Hmm; no sooner do I take to the blog again than I am knocked almost hors de combat by a virus that has been unpleasantly similar to the one that arrived last September and took nine months to shift. And I don't mean a computer virus. This time, however, I have taken homeopathic action sooner rather than later and, three weeks on, I think the virus has got the message.
So where were we? A month ago - the last time I posted - I was about to fly to Madeira, courtesy of the Grown-Up Children, which I did. It was a delightful, happy week, with the sort of temperatures I love (35 degrees Celsius or thereabouts), and much swimming, a huge amount of reading, and generally relaxing in the sunshine. It was just what we all needed.
We did a memorably unenjoyable all-day mountain trek; unenjoyable owing to the weather (it was the one bad day, rain and mist, so no views) and a rather strange guide, who made us listen (more than once) to his birdcall impersonations in the pouring rain, and who told off-colour jokes. We knew the experience would eventually turn into a family joke, as these things tend to, but at the time . . .
When I left Funchal, I was still warm and glowing from the sun; I arrived at Bristol Airport in the middle of the night, to be greeted by howling winds and torrential rain. Oh, British weather, what would we do without you to take the shine off things?
As a result, I have been doing only the essentials, that is, walking the dogs twice a a day and trying to remember to keep up my intake of fluid. It was while I was sitting around doing not very much that I found myself missing my dear old cat, Mr C. I didn't write about it at the time but he died of heart failure in March of last year and I still miss him, not least because this has been almost the first time in my life that I have not had a cat or three as part of the family. I thought how comforting it would have been, when I was at my most under the weather, to have had Mr C sitting on my lap, purring away. He was the most affectionate of cats.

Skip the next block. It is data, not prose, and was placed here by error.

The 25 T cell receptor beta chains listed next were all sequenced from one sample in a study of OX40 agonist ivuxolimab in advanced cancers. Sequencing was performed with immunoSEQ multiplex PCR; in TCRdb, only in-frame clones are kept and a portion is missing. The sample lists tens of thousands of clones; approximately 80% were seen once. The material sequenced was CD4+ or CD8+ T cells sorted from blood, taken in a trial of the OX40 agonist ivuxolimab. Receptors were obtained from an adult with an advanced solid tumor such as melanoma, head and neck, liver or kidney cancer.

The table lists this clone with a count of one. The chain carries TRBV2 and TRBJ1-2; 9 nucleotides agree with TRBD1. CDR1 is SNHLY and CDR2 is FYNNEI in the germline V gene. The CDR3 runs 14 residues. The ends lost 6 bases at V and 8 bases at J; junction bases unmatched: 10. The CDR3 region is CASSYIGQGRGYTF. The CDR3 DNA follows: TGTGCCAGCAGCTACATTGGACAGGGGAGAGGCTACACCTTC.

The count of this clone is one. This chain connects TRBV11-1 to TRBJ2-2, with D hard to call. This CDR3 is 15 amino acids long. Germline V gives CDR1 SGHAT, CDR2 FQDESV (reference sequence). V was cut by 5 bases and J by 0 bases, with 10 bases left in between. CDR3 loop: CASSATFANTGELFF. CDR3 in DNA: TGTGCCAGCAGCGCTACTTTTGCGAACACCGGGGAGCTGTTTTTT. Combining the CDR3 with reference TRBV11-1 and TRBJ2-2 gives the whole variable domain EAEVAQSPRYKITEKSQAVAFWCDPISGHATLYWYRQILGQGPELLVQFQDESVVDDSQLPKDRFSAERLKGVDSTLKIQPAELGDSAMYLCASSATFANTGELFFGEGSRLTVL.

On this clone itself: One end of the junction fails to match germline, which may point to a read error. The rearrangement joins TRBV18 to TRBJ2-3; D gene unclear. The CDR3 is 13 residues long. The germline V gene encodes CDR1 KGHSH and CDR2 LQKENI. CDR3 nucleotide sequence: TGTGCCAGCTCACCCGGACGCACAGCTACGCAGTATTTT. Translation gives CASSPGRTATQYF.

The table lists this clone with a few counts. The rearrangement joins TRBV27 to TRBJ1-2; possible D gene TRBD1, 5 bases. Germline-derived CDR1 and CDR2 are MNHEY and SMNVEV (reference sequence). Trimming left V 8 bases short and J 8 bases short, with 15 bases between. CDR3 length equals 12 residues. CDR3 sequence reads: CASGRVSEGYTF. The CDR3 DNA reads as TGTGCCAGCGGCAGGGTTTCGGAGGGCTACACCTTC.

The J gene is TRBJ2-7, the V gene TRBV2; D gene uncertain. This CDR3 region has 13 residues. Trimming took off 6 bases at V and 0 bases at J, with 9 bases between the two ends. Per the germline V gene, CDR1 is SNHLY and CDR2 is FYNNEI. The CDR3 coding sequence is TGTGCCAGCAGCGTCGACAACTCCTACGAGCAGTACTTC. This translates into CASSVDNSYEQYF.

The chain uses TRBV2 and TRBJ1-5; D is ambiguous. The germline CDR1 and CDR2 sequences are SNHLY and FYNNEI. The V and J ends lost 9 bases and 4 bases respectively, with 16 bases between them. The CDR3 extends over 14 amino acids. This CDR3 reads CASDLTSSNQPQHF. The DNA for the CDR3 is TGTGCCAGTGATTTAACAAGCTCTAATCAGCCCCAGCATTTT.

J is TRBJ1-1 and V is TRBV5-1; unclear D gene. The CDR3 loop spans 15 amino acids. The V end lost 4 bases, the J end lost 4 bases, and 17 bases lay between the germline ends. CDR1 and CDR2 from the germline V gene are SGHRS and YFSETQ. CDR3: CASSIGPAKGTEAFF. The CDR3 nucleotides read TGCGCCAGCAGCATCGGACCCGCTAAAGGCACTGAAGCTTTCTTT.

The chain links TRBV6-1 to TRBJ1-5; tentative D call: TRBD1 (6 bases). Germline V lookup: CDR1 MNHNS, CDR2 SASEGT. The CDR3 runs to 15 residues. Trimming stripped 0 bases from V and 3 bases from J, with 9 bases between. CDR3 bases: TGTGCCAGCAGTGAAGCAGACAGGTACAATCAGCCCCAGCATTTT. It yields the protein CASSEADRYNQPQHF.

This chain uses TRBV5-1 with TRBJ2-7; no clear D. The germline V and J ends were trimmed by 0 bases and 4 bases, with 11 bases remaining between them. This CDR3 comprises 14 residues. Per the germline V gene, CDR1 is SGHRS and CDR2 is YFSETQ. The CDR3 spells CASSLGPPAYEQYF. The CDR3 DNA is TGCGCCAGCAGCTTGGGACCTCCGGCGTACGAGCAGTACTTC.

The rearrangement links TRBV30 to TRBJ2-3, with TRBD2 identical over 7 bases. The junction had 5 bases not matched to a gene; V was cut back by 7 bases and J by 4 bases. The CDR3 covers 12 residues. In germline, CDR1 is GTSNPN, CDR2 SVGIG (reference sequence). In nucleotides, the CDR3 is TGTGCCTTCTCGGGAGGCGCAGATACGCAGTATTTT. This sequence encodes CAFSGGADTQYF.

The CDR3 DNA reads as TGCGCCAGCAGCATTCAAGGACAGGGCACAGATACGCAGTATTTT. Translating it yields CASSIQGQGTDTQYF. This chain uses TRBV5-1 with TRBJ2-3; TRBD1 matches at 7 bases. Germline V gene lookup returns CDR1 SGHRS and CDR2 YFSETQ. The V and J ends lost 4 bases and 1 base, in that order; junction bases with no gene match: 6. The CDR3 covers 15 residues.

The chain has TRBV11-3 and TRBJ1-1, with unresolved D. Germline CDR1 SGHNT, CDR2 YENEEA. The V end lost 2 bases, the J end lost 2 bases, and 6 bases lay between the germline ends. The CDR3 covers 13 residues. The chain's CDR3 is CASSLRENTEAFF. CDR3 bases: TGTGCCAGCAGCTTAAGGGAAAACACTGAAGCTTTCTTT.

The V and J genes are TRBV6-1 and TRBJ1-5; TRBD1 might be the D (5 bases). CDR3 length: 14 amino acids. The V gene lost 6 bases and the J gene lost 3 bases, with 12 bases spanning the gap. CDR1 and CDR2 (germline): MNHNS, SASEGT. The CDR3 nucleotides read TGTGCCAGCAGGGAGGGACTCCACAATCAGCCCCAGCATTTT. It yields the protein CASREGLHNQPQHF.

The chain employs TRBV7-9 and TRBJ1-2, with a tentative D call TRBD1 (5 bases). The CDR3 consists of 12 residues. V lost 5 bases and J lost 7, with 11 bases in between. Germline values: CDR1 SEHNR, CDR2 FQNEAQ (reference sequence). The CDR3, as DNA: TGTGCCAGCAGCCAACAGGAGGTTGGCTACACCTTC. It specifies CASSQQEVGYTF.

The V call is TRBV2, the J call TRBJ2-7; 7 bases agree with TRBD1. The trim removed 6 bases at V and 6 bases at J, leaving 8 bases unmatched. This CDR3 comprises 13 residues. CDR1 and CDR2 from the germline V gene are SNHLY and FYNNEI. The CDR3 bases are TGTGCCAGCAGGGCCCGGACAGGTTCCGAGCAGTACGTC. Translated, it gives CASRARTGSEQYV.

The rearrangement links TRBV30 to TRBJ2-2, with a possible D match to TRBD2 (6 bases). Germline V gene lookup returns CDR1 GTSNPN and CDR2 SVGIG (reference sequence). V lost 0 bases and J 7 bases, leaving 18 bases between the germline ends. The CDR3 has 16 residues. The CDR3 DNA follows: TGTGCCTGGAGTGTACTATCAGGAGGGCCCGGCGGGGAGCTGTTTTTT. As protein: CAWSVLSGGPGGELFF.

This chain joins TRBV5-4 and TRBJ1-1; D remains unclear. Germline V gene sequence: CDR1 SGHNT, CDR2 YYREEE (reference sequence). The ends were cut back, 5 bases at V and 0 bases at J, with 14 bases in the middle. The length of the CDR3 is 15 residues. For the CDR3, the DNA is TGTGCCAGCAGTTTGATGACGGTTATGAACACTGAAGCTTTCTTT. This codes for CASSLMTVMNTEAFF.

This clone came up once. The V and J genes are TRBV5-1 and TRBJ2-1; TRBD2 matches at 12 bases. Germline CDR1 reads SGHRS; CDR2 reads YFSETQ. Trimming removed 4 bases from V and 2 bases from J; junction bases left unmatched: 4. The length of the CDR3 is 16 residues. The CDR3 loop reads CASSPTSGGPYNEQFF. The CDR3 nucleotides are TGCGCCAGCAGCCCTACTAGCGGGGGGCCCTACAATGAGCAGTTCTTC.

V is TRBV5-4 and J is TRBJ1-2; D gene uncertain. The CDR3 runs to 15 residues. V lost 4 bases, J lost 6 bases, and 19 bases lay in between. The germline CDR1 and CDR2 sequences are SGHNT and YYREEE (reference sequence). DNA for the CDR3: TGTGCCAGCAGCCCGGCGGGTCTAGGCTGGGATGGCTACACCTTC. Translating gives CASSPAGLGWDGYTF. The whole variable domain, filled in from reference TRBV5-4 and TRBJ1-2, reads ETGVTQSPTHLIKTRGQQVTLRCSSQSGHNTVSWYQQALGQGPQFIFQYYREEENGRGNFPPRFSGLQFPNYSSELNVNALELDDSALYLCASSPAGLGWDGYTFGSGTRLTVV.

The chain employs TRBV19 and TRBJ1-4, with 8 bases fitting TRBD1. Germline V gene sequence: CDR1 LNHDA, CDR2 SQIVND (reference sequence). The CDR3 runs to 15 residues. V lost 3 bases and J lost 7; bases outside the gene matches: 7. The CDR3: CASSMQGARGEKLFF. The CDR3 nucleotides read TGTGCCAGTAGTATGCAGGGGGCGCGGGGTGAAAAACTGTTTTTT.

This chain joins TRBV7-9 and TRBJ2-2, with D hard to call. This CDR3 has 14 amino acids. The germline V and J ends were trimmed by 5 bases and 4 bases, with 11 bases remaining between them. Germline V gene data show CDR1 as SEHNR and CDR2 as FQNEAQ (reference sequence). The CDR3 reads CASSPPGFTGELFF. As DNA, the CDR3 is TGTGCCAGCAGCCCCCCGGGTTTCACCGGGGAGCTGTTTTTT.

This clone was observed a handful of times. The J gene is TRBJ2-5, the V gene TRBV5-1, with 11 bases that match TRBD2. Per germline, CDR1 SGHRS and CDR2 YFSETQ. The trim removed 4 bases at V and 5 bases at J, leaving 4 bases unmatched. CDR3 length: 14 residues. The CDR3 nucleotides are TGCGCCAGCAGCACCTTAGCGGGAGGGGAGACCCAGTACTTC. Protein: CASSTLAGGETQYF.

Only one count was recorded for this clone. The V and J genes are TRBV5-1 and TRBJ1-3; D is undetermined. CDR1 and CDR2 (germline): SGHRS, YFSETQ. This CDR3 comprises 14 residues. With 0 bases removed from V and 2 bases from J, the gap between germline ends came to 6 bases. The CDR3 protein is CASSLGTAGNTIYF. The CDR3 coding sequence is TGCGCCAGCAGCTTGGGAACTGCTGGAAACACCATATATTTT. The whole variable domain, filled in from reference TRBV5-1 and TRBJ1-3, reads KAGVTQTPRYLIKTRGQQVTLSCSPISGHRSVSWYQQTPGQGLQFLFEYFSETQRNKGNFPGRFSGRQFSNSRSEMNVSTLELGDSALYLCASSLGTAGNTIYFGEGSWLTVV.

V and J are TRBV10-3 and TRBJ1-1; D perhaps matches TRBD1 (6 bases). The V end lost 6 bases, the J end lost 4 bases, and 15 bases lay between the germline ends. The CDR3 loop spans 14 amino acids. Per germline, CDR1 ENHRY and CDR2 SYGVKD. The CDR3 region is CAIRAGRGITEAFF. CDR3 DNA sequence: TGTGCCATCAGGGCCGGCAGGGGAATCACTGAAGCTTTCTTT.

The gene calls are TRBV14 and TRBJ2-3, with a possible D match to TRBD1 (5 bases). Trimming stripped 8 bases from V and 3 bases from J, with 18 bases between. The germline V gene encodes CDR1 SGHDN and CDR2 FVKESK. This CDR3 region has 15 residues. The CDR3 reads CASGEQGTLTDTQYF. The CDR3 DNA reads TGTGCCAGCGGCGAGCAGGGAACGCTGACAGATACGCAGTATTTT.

I was very taken with the resident hotel cat in Madeira - a tabby, like Mr C. He (or she) was very popular with the guests on the sun terrace, overlooking the sea where the Walnuts (a term coined by the Son-in-Law) could be found stretched out on loungers every day. (I was with the Walnuts; the Grown-Up Children preferred the more exotic palm tree shaded Garden Pool area.) Hotel Cat was very savvy and absolutely knew how to work a sun terrace. Every evening, one of his (or her) band of devoted admirers would appear with a dainty dish of sardines. Hotel Cat would scoff the lot, lick his paws, then execute a rather fine curl of the tail and stroll off.
At least there were two very special dogs waiting for me when I got back to England; I never under-estimate their importance in my life. As all my viral symptoms have been better in the fresh air and even better by the coast, we have done plenty of walking and, for a few days, when the sun shone last week, we even managed long walks by the seashore.
These days, only one of my dogs, Miss P, does long walks. The Edinburgh Boy is now the Venerable Old Edinburgh Gent and he is 13 today. He is taking it easy, as befits a very elderly Labrador, but there have been a few extra treats. He spends many, many hours asleep and I often see him doing that doggy dreaming thing, his paws moving as if he is running, accompanied by a series of quiet, breathy 'woofs'. Perhaps he is remembering what life was like when he was in his prime and he too could run along a shoreline and race in and out of the waves. He is the very dearest of dear old boys and I love him more than words can say.